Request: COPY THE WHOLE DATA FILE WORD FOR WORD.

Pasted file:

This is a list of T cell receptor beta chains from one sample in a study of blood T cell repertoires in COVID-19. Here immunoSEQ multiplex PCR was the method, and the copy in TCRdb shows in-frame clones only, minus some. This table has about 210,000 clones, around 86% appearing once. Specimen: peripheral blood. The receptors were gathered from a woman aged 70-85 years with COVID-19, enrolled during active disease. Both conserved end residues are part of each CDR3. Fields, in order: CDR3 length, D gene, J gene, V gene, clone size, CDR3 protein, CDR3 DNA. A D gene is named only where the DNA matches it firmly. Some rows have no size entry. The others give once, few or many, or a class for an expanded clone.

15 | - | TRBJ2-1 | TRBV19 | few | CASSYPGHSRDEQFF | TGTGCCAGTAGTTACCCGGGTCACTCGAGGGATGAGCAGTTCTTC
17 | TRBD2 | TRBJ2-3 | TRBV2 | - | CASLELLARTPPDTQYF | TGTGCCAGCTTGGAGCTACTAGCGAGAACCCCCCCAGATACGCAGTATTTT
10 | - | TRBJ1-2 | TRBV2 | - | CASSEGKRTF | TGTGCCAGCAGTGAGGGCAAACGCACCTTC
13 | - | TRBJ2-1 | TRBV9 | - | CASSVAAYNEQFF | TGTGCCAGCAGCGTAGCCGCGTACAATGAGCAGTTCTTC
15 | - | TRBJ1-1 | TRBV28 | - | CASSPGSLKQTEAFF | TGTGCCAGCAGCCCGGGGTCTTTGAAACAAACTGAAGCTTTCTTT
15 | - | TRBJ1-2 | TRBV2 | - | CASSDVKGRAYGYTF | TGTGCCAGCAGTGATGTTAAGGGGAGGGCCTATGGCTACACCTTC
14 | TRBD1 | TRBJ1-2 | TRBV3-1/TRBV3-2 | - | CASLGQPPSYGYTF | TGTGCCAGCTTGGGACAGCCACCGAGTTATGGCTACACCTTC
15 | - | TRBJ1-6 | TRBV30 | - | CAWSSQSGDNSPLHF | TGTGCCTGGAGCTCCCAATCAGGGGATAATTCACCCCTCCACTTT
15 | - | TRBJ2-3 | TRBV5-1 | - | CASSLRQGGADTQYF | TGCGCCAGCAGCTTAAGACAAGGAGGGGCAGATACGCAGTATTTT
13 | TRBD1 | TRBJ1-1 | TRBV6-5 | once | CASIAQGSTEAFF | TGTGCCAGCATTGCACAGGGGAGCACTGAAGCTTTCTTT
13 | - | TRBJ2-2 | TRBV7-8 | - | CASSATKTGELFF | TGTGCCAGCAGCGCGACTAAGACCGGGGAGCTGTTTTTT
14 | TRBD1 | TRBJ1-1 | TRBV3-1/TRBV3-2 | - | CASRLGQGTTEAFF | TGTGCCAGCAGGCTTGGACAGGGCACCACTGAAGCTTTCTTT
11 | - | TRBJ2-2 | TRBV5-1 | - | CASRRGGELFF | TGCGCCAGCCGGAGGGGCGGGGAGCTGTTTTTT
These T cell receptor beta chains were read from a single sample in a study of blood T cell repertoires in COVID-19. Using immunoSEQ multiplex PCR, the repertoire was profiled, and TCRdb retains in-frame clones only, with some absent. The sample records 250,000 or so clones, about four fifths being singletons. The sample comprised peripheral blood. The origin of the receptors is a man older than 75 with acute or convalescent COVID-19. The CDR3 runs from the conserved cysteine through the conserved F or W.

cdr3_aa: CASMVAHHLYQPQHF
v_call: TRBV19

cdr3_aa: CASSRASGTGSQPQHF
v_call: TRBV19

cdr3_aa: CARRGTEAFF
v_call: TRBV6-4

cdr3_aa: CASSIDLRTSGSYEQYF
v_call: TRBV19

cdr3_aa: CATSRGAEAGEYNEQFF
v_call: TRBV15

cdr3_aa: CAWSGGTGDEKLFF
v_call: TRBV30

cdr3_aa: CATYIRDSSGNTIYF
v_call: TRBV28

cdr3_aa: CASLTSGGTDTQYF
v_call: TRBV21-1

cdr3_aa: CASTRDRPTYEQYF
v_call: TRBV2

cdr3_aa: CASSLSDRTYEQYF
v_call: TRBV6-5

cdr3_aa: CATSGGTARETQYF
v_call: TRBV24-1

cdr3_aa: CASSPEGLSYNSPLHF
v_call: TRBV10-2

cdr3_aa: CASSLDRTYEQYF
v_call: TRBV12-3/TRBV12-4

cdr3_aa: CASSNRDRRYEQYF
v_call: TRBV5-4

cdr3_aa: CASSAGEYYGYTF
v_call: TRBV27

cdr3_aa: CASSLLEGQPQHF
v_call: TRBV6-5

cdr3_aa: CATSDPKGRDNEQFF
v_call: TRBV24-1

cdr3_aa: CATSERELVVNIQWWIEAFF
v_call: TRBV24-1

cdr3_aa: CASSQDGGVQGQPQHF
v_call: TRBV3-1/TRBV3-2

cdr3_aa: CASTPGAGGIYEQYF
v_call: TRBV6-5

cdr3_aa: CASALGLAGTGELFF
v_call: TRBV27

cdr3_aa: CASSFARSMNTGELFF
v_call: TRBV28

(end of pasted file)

This is a list of T cell receptor beta chains from one sample in a study of blood T cell repertoires in COVID-19. Here immunoSEQ multiplex PCR was the method, and the copy in TCRdb shows in-frame clones only, minus some. This table has about 210,000 clones, around 86% appearing once. Specimen: peripheral blood. The receptors were gathered from a woman aged 70-85 years with COVID-19, enrolled during active disease. Both conserved end residues are part of each CDR3. Fields, in order: CDR3 length, D gene, J gene, V gene, clone size, CDR3 protein, CDR3 DNA. A D gene is named only where the DNA matches it firmly. Some rows have no size entry. The others give once, few or many, or a class for an expanded clone.

15 | - | TRBJ2-1 | TRBV19 | few | CASSYPGHSRDEQFF | TGTGCCAGTAGTTACCCGGGTCACTCGAGGGATGAGCAGTTCTTC
17 | TRBD2 | TRBJ2-3 | TRBV2 | - | CASLELLARTPPDTQYF | TGTGCCAGCTTGGAGCTACTAGCGAGAACCCCCCCAGATACGCAGTATTTT
10 | - | TRBJ1-2 | TRBV2 | - | CASSEGKRTF | TGTGCCAGCAGTGAGGGCAAACGCACCTTC
13 | - | TRBJ2-1 | TRBV9 | - | CASSVAAYNEQFF | TGTGCCAGCAGCGTAGCCGCGTACAATGAGCAGTTCTTC
15 | - | TRBJ1-1 | TRBV28 | - | CASSPGSLKQTEAFF | TGTGCCAGCAGCCCGGGGTCTTTGAAACAAACTGAAGCTTTCTTT
15 | - | TRBJ1-2 | TRBV2 | - | CASSDVKGRAYGYTF | TGTGCCAGCAGTGATGTTAAGGGGAGGGCCTATGGCTACACCTTC
14 | TRBD1 | TRBJ1-2 | TRBV3-1/TRBV3-2 | - | CASLGQPPSYGYTF | TGTGCCAGCTTGGGACAGCCACCGAGTTATGGCTACACCTTC
15 | - | TRBJ1-6 | TRBV30 | - | CAWSSQSGDNSPLHF | TGTGCCTGGAGCTCCCAATCAGGGGATAATTCACCCCTCCACTTT
15 | - | TRBJ2-3 | TRBV5-1 | - | CASSLRQGGADTQYF | TGCGCCAGCAGCTTAAGACAAGGAGGGGCAGATACGCAGTATTTT
13 | TRBD1 | TRBJ1-1 | TRBV6-5 | once | CASIAQGSTEAFF | TGTGCCAGCATTGCACAGGGGAGCACTGAAGCTTTCTTT
13 | - | TRBJ2-2 | TRBV7-8 | - | CASSATKTGELFF | TGTGCCAGCAGCGCGACTAAGACCGGGGAGCTGTTTTTT
14 | TRBD1 | TRBJ1-1 | TRBV3-1/TRBV3-2 | - | CASRLGQGTTEAFF | TGTGCCAGCAGGCTTGGACAGGGCACCACTGAAGCTTTCTTT
11 | - | TRBJ2-2 | TRBV5-1 | - | CASRRGGELFF | TGCGCCAGCCGGAGGGGCGGGGAGCTGTTTTTT
These T cell receptor beta chains were read from a single sample in a study of blood T cell repertoires in COVID-19. Using immunoSEQ multiplex PCR, the repertoire was profiled, and TCRdb retains in-frame clones only, with some absent. The sample records 250,000 or so clones, about four fifths being singletons. The sample comprised peripheral blood. The origin of the receptors is a man older than 75 with acute or convalescent COVID-19. The CDR3 runs from the conserved cysteine through the conserved F or W.

cdr3_aa: CASMVAHHLYQPQHF
v_call: TRBV19

cdr3_aa: CASSRASGTGSQPQHF
v_call: TRBV19

cdr3_aa: CARRGTEAFF
v_call: TRBV6-4

cdr3_aa: CASSIDLRTSGSYEQYF
v_call: TRBV19

cdr3_aa: CATSRGAEAGEYNEQFF
v_call: TRBV15

cdr3_aa: CAWSGGTGDEKLFF
v_call: TRBV30

cdr3_aa: CATYIRDSSGNTIYF
v_call: TRBV28

cdr3_aa: CASLTSGGTDTQYF
v_call: TRBV21-1

cdr3_aa: CASTRDRPTYEQYF
v_call: TRBV2

cdr3_aa: CASSLSDRTYEQYF
v_call: TRBV6-5

cdr3_aa: CATSGGTARETQYF
v_call: TRBV24-1

cdr3_aa: CASSPEGLSYNSPLHF
v_call: TRBV10-2

cdr3_aa: CASSLDRTYEQYF
v_call: TRBV12-3/TRBV12-4

cdr3_aa: CASSNRDRRYEQYF
v_call: TRBV5-4

cdr3_aa: CASSAGEYYGYTF
v_call: TRBV27

cdr3_aa: CASSLLEGQPQHF
v_call: TRBV6-5

cdr3_aa: CATSDPKGRDNEQFF
v_call: TRBV24-1

cdr3_aa: CATSERELVVNIQWWIEAFF
v_call: TRBV24-1

cdr3_aa: CASSQDGGVQGQPQHF
v_call: TRBV3-1/TRBV3-2

cdr3_aa: CASTPGAGGIYEQYF
v_call: TRBV6-5

cdr3_aa: CASALGLAGTGELFF
v_call: TRBV27

cdr3_aa: CASSFARSMNTGELFF
v_call: TRBV28